I have the 2014 version of the Direkt2. The poles attach inside the tent via a series of very small toggles and loops, instead of the velcro strips used on earlier models. I've had a heck of a time trying to secure those toggles in sub-freezing, windy conditions. Anyone have similar experiences, or found a way to secure those toggles in the freezing alpine environments this tent was designed for?

Best Answer

Yeah I have the same model. The toggles are a pain. I find getting the boots off and getting all the way into the tent helps. Harder when you have to do it single handed but try to get the tip of the toggle 1/2 through the loop, angle it into the loop then twist it away from the pole into place. The rest is just taking your time while you get it done. Don't try to rush it and get pissed.

Most tents have some element that makes them a bit of a pain to setup in the freezing cold. It's one of those tasks like strapping up crampons, rigging an anchor, and kitchen duty that because its critical you have to push aside fatigue, accept the discomfort, and pay close attention, to get it done.

Hello , sorry about minute early post was having a hard time posting. Anyways, I am seeking a tent that will keep me dry ALL night long. I want to crawl into a tent from a long day of kayaking in rain and high seas and know at night I will be DRY. I was looking at the Black Diamond Eldorado also. Am really seeking options on what would best uphold water. Ocean water breaks down water resistance and now need to look for new tent. Any ideas or suggestion would be great. I also want to use for packing in glaciers, so it has to be true to the water resistance.

Best Answer

I'd recommend looking into tents that do not have a single-wall configuration (which is most 4-season tents). While these are really good in certain conditions, they don't sound like they would be ideal for your intended use. You will likely get condensation build-up inside the tent, which will cause you to get wet. Instead, consider a tent with a fly that can be continually re-treated with waterproof sprays to extend the life of the tent and keep you the driest. I have always been happy with MSR tents (look into the Hubba line), but Marmot, Big Agnes, and many other brands also make tents that will serve you well. If you are certain you want a 4-season though, you may also want to consider the Sierra Designs Convert 4-season tent.

I concur... I had this single wall tent for two nights in the high sierra's and it didn't breathe well AT ALL. I found condensation built up and little puddles formed after a mere two nights. Double walled tents breathe better and are more durable over time.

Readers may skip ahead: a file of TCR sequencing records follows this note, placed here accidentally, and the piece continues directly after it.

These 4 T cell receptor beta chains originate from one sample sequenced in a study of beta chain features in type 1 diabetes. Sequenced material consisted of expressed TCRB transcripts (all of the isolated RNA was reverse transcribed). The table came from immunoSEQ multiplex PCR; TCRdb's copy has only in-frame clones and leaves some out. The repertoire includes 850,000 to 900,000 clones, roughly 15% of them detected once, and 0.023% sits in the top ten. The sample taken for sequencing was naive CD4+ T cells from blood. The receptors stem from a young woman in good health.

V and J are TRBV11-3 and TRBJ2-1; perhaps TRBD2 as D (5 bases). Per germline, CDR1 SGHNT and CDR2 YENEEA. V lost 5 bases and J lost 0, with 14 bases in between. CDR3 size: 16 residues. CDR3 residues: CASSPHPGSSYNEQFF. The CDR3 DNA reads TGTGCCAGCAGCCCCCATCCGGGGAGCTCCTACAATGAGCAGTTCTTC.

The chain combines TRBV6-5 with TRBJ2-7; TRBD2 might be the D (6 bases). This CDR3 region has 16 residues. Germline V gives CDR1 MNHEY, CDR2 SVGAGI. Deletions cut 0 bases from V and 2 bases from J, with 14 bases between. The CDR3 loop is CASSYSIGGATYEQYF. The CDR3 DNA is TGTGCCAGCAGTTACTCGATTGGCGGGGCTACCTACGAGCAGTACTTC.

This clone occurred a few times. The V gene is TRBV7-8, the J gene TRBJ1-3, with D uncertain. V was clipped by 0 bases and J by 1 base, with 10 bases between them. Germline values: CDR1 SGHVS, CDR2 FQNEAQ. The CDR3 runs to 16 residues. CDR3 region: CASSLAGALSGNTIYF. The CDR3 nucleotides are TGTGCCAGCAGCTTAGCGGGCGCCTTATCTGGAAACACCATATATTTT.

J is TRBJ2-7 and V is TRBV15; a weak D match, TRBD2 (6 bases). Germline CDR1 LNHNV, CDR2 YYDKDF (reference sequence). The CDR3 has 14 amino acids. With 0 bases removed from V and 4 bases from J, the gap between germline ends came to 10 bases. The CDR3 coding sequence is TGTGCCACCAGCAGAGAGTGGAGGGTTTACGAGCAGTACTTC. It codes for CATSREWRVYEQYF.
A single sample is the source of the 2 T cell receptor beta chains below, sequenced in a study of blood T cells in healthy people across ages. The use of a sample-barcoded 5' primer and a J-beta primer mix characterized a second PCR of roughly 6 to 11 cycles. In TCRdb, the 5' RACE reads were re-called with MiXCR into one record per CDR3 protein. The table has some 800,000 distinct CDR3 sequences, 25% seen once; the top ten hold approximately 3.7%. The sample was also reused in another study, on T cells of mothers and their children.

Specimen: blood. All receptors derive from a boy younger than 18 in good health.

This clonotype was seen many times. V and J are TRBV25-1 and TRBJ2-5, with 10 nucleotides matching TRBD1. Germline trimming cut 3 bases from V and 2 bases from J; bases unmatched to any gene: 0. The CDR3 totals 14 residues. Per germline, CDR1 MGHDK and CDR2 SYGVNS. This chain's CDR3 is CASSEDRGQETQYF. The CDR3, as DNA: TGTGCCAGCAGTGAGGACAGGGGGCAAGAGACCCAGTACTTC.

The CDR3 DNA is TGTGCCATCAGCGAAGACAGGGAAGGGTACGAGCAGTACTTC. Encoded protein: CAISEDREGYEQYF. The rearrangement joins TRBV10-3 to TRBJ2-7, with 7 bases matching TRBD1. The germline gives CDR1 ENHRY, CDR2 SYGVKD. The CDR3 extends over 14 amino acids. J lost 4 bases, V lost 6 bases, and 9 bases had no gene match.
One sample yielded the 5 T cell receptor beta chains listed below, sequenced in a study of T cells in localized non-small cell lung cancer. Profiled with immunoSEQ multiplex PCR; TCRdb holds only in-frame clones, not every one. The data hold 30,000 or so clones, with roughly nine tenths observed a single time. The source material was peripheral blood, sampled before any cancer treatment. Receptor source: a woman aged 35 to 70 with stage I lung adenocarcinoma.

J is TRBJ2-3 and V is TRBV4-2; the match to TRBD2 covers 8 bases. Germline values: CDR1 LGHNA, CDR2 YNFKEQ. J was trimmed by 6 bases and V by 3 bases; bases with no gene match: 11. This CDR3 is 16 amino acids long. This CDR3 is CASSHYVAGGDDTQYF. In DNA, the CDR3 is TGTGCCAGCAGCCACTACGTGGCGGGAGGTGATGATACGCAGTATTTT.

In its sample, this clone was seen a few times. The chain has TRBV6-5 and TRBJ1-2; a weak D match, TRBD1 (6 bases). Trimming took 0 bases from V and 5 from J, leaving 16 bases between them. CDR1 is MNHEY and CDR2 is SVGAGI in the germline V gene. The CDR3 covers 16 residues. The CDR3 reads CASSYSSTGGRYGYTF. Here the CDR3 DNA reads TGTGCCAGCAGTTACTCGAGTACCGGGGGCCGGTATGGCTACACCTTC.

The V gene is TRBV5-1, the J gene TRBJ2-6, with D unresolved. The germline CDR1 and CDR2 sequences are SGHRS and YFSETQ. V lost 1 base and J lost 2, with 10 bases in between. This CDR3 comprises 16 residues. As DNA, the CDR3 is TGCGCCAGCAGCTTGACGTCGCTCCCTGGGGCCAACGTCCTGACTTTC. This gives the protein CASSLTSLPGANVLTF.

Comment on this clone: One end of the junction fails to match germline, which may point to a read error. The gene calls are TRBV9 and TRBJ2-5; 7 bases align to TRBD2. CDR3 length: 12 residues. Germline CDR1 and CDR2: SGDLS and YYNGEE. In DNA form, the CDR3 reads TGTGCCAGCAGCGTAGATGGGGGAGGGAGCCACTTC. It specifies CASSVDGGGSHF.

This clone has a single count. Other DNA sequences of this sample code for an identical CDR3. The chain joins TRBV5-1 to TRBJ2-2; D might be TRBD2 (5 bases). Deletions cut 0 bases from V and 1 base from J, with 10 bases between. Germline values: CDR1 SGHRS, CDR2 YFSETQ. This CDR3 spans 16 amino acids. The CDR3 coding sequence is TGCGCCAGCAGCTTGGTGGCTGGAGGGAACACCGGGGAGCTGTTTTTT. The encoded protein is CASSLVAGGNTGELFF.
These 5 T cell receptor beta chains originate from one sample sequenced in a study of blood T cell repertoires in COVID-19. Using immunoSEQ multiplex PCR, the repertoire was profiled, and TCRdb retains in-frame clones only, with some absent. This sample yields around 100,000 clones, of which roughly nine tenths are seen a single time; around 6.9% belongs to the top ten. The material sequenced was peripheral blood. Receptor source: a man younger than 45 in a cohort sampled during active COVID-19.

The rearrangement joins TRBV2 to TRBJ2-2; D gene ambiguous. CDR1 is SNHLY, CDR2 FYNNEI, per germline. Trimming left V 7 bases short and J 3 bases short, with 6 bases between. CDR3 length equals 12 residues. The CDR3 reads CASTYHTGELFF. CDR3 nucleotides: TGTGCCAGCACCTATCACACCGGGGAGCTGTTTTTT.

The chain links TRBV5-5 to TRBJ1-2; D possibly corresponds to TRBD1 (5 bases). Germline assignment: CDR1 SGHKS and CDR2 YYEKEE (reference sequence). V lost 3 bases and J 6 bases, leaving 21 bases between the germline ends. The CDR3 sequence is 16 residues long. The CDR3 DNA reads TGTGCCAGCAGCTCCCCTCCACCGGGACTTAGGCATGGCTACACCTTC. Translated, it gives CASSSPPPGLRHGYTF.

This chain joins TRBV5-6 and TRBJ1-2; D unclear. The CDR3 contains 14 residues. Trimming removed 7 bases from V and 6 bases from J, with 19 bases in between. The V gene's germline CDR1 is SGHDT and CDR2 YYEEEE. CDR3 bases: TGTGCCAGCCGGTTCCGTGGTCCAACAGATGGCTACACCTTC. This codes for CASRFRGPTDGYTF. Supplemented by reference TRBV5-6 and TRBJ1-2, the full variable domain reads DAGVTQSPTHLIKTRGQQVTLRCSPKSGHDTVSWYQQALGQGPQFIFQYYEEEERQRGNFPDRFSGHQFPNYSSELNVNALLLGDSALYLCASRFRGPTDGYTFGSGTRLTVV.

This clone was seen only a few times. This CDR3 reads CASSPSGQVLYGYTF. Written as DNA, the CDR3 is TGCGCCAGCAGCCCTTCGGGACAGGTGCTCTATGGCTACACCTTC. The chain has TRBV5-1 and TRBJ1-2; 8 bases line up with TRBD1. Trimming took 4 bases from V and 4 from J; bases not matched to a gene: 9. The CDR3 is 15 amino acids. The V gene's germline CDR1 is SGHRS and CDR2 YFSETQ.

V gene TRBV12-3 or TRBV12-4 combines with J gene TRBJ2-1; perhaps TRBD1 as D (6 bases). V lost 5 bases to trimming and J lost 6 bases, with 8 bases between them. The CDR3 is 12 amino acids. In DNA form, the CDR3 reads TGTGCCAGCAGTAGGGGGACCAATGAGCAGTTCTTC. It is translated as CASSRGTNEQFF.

So, are are you camping in the ocean? Regardless what tent you use salt water will destroy it. Be sure to use a solid dry bag. I've used this tent in high winds, rain shower, and heavy snow.
Any single wall tent will condensate. Just be sure to seam seal and nikwax the tent before use.
and tis tent is nearly 2 lbs lighter than the BD el Dorado and has a small easy to carry packed size. Its fast and light but doesn't offer much in the way of livability here's packed size.

So, are are you camping in the ocean? Regardless what tent you use salt water will destroy it.  Be sure to use a solid dry bag.  I've used this tent in high winds, rain shower, and heavy snow.   <br/> Any single wall tent will condensate. Just be sure to seam seal and nikwax the tent before use. <br/> and tis tent is nearly 2 lbs lighter than the BD el Dorado and has a small easy to carry packed size. Its fast and light but doesn't offer much in the way of livability  here's packed size.
4 5

Good tent for two

  • Familiarity: I've used it once or twice and have initial impressions

The ventilation on the new model is good. I recently bought this mountaineering tent for camping in snow environments (early season). I have used it on one camping trip this year for 3 nights. The material is very strong, the tent's weight is very nice, and the packed size is very nice too. It takes real muscle to set this tent up with the poles and securing the poles inside after the poles are secured is taxing. The setup of the guideline strings are not intuitive. Mountain Hardware should provide some exact set-ups for in windy conditions. The room inside is good for two men and your pads. Plenty of length for 78" long pad and the head room is nice. This single wall tent does have condensation inside in the morning but not a big deal. I didn't get to test it in high winds. I thought the mention of setting up the tent from the inside was a sales gimmick but actually was nice to stay out of the wind. I did use the footprint too. During setup, don't make the side floor stakes too tight otherwise too much stress is put on the door zipper and the side material when getting inside.

5 5


  • Familiarity: I've used it once or twice and have initial impressions

I have the earlier version of the Direkt 2 and I see Mountain Hardwear has addressed the issues I have with it. These are not show-stoppers, mind you...namely, reinforced guy points and more of them, a vestibule option (I can't knock the one I have for not having one as I knew that when I bought it), and improved venting (the one vent could stand to be larger...perhaps the new one with two will work a little better...but this is a winter issue so again...I can't knock the tent for it). Those are minor but worth mentioning however, overall, I'm ecstatic with my [older] Direkt 2. I would GLADLY drop 5 1/2 bills on the new and improved version based on my experience with the earlier model. In terms of stood up to freight train wind gusts in the Colorado Rockies...I'm REALLY impressed with the "virtual pole-sleeve" design...and you just can't beat it for the weight. I did have some condensation, particularly around the vent but it was rather cold (teens)...if you pay attention to the venting and keeping it clear you will minimize this issue...but again, this is more of a winter issue than a tent issue in my opinion.

5 5

Clean lines

Clean taught single wall construction. This year's design adds a second mesh vent in the lower door to create a cross-flow.

Clean lines